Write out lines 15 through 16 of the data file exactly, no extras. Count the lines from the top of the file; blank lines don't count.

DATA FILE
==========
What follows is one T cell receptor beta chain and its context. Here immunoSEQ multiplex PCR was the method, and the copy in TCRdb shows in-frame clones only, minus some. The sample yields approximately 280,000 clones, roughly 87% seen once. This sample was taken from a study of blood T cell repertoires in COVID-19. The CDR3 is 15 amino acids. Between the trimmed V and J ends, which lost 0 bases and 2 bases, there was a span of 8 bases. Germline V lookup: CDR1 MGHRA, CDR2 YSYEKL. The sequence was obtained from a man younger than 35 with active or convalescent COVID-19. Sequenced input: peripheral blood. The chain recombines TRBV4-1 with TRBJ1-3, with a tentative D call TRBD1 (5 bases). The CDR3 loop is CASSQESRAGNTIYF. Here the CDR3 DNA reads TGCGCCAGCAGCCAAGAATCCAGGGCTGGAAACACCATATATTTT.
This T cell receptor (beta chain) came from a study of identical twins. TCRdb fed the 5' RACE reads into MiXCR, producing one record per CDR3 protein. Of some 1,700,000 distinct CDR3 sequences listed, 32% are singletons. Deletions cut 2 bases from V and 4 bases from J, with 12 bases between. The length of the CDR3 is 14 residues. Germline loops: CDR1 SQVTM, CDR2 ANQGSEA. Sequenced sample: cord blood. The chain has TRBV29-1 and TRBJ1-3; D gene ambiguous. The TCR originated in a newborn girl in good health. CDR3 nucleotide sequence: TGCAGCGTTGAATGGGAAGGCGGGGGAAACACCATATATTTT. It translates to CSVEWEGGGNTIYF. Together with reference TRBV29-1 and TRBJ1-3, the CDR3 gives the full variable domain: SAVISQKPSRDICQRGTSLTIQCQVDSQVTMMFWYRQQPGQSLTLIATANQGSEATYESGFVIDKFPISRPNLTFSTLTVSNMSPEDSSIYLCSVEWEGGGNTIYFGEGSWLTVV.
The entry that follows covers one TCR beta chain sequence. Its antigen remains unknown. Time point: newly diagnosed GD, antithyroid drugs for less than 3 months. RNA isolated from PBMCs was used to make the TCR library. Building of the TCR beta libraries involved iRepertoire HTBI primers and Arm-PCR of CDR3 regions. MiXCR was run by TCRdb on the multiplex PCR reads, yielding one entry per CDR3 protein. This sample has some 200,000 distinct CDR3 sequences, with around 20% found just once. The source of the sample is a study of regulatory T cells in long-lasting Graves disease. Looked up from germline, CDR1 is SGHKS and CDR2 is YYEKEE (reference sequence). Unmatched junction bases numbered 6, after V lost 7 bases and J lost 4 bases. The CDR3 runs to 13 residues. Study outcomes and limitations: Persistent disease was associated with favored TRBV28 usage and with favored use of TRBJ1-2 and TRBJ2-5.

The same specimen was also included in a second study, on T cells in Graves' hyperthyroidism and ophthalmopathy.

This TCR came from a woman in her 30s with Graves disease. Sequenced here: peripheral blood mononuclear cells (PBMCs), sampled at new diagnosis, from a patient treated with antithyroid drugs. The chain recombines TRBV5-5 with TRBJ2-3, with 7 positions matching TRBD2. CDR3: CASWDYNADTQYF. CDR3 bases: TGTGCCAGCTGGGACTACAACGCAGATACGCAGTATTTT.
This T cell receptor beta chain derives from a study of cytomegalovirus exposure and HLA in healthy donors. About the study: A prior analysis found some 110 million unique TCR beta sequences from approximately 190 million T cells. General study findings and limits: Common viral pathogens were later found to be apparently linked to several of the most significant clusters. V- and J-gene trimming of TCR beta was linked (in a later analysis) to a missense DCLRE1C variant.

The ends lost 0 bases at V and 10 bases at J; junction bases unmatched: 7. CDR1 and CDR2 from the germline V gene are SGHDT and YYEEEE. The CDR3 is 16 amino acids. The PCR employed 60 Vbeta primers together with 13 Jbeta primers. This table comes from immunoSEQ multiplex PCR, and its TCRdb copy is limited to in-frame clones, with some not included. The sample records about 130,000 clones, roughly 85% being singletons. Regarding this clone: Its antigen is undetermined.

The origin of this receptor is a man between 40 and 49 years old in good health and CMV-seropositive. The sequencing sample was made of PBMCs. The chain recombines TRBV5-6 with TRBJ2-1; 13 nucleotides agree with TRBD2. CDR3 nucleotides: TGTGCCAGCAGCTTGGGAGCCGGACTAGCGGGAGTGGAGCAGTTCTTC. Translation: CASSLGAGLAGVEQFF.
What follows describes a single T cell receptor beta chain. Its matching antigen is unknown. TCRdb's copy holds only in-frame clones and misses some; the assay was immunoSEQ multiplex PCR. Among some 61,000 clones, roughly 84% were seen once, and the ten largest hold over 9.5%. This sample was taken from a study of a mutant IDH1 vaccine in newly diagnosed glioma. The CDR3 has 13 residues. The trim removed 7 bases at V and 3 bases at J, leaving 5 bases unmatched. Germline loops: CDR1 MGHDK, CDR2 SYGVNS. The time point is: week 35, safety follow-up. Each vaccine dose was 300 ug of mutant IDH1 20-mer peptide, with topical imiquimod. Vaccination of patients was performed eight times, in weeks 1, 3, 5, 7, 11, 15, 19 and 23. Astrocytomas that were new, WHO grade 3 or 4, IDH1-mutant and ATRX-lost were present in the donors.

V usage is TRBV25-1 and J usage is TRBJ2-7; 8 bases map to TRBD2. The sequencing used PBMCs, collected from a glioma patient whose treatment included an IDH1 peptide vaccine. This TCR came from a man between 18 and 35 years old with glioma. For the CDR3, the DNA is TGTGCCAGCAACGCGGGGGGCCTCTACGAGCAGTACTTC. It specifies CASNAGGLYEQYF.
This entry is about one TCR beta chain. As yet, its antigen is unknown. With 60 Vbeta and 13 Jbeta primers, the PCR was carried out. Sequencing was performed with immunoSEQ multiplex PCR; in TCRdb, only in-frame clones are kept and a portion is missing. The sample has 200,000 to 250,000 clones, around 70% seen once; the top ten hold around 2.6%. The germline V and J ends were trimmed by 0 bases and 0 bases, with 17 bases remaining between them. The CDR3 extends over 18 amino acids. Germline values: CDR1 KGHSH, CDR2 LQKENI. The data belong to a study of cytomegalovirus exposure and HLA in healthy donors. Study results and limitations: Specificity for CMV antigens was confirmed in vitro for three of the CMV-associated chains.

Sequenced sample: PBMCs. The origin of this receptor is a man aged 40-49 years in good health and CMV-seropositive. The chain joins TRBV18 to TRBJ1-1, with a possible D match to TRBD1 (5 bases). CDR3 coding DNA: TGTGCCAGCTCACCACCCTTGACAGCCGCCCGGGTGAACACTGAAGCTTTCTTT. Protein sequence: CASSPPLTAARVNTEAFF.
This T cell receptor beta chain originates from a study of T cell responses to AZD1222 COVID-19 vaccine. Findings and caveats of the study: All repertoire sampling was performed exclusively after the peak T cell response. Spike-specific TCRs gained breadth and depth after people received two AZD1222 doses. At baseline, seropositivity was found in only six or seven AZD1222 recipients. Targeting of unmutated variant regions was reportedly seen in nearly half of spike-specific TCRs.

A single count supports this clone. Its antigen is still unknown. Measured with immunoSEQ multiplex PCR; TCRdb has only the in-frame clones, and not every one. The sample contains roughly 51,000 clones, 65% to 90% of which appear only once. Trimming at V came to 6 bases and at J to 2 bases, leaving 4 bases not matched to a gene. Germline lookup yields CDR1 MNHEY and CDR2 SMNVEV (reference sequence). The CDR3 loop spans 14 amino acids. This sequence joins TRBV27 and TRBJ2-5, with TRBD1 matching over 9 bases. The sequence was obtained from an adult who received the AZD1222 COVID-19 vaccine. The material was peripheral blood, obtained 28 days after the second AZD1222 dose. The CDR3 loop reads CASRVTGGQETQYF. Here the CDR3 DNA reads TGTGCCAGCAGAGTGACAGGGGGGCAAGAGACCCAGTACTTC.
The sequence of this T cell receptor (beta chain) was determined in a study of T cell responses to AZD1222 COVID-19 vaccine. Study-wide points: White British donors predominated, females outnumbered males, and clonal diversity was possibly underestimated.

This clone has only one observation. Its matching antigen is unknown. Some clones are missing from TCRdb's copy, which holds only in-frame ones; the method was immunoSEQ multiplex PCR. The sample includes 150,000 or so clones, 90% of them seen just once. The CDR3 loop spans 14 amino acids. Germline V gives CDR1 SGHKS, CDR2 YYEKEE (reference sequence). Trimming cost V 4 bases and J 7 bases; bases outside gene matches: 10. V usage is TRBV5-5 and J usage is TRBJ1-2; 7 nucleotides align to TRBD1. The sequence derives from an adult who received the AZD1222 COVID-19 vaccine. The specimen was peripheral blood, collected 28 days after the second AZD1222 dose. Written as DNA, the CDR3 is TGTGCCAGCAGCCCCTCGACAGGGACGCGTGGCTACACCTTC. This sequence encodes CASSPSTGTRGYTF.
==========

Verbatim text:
The sequence of this T cell receptor (beta chain) was determined in a study of T cell responses to AZD1222 COVID-19 vaccine. Study-wide points: White British donors predominated, females outnumbered males, and clonal diversity was possibly underestimated.

This clone has only one observation. Its matching antigen is unknown. Some clones are missing from TCRdb's copy, which holds only in-frame ones; the method was immunoSEQ multiplex PCR. The sample includes 150,000 or so clones, 90% of them seen just once. The CDR3 loop spans 14 amino acids. Germline V gives CDR1 SGHKS, CDR2 YYEKEE (reference sequence). Trimming cost V 4 bases and J 7 bases; bases outside gene matches: 10. V usage is TRBV5-5 and J usage is TRBJ1-2; 7 nucleotides align to TRBD1. The sequence derives from an adult who received the AZD1222 COVID-19 vaccine. The specimen was peripheral blood, collected 28 days after the second AZD1222 dose. Written as DNA, the CDR3 is TGTGCCAGCAGCCCCTCGACAGGGACGCGTGGCTACACCTTC. This sequence encodes CASSPSTGTRGYTF.